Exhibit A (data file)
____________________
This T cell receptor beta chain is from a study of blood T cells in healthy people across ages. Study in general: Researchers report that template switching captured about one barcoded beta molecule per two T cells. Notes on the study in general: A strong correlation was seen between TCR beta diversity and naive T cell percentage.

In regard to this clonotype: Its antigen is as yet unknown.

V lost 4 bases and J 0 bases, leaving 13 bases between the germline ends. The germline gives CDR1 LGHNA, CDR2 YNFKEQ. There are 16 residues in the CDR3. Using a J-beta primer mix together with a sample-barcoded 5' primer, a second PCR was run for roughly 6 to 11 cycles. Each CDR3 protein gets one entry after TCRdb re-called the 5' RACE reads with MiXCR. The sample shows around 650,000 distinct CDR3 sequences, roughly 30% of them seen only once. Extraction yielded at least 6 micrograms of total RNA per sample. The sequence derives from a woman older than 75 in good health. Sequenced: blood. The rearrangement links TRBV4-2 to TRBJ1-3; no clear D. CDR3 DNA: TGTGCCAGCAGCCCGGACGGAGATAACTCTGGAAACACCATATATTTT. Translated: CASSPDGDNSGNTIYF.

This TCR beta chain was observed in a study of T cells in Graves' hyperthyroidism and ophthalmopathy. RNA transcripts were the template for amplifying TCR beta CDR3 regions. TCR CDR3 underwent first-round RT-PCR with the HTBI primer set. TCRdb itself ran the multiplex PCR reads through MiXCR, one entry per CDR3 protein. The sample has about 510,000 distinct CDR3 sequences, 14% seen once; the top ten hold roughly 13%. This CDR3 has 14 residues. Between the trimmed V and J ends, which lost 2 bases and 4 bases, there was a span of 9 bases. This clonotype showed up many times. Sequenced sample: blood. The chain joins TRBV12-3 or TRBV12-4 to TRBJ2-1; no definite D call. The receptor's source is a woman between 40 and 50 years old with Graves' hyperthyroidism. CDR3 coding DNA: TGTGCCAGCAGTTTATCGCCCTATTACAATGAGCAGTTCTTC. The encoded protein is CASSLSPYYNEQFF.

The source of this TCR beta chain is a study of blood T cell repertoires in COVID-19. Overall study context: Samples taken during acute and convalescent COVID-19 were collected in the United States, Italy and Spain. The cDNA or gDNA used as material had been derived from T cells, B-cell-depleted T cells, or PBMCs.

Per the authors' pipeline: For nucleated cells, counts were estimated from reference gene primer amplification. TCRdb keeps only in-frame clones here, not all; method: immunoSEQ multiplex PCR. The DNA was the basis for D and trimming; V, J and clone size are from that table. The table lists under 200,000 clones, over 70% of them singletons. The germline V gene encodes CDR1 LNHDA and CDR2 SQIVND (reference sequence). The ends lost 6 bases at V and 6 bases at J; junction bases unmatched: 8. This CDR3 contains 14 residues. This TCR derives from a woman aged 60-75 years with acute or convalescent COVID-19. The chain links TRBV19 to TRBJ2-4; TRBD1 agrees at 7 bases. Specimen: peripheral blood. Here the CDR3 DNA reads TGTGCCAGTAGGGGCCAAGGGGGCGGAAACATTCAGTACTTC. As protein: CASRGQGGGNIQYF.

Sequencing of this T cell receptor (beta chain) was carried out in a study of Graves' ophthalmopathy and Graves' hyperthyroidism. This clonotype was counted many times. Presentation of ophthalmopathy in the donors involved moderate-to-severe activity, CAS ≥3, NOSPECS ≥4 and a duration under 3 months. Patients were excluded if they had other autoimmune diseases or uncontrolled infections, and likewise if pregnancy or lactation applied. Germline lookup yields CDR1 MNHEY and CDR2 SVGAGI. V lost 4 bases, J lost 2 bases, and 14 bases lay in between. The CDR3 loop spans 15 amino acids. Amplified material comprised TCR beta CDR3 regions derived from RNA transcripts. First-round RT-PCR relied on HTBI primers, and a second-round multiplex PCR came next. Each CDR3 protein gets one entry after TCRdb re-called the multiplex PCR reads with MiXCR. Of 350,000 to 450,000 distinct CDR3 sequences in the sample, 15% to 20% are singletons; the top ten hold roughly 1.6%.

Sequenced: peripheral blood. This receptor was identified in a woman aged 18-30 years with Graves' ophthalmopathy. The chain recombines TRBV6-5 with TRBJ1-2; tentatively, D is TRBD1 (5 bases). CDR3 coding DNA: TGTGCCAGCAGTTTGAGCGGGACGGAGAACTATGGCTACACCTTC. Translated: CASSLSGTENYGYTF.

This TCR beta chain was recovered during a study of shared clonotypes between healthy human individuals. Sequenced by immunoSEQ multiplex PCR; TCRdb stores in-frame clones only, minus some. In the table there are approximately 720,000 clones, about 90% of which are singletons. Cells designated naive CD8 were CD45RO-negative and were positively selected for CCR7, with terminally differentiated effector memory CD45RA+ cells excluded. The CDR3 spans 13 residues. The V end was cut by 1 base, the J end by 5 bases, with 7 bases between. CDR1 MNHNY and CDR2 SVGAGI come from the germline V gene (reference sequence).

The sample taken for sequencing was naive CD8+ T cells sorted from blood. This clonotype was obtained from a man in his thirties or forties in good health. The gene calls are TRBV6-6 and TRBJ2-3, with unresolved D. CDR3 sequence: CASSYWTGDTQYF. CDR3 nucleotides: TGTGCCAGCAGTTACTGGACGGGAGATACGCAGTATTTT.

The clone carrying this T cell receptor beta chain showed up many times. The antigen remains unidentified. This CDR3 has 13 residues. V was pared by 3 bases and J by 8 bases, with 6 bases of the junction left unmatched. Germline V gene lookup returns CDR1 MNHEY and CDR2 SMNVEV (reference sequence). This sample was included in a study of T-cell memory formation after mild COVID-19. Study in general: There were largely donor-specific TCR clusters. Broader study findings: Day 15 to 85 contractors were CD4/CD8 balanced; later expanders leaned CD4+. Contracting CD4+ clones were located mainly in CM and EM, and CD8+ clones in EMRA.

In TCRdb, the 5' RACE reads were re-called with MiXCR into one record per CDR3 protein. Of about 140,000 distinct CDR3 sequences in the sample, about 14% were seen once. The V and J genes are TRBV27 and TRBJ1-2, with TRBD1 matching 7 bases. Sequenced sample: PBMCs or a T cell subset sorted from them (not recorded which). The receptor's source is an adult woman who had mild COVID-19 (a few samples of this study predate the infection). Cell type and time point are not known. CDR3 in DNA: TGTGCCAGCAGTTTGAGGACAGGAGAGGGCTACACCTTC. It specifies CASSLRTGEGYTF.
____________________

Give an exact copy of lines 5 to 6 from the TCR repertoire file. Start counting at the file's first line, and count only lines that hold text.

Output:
The source of this TCR beta chain is a study of blood T cell repertoires in COVID-19. Overall study context: Samples taken during acute and convalescent COVID-19 were collected in the United States, Italy and Spain. The cDNA or gDNA used as material had been derived from T cells, B-cell-depleted T cells, or PBMCs.

Per the authors' pipeline: For nucleated cells, counts were estimated from reference gene primer amplification. TCRdb keeps only in-frame clones here, not all; method: immunoSEQ multiplex PCR. The DNA was the basis for D and trimming; V, J and clone size are from that table. The table lists under 200,000 clones, over 70% of them singletons. The germline V gene encodes CDR1 LNHDA and CDR2 SQIVND (reference sequence). The ends lost 6 bases at V and 6 bases at J; junction bases unmatched: 8. This CDR3 contains 14 residues. This TCR derives from a woman aged 60-75 years with acute or convalescent COVID-19. The chain links TRBV19 to TRBJ2-4; TRBD1 agrees at 7 bases. Specimen: peripheral blood. Here the CDR3 DNA reads TGTGCCAGTAGGGGCCAAGGGGGCGGAAACATTCAGTACTTC. As protein: CASRGQGGGNIQYF.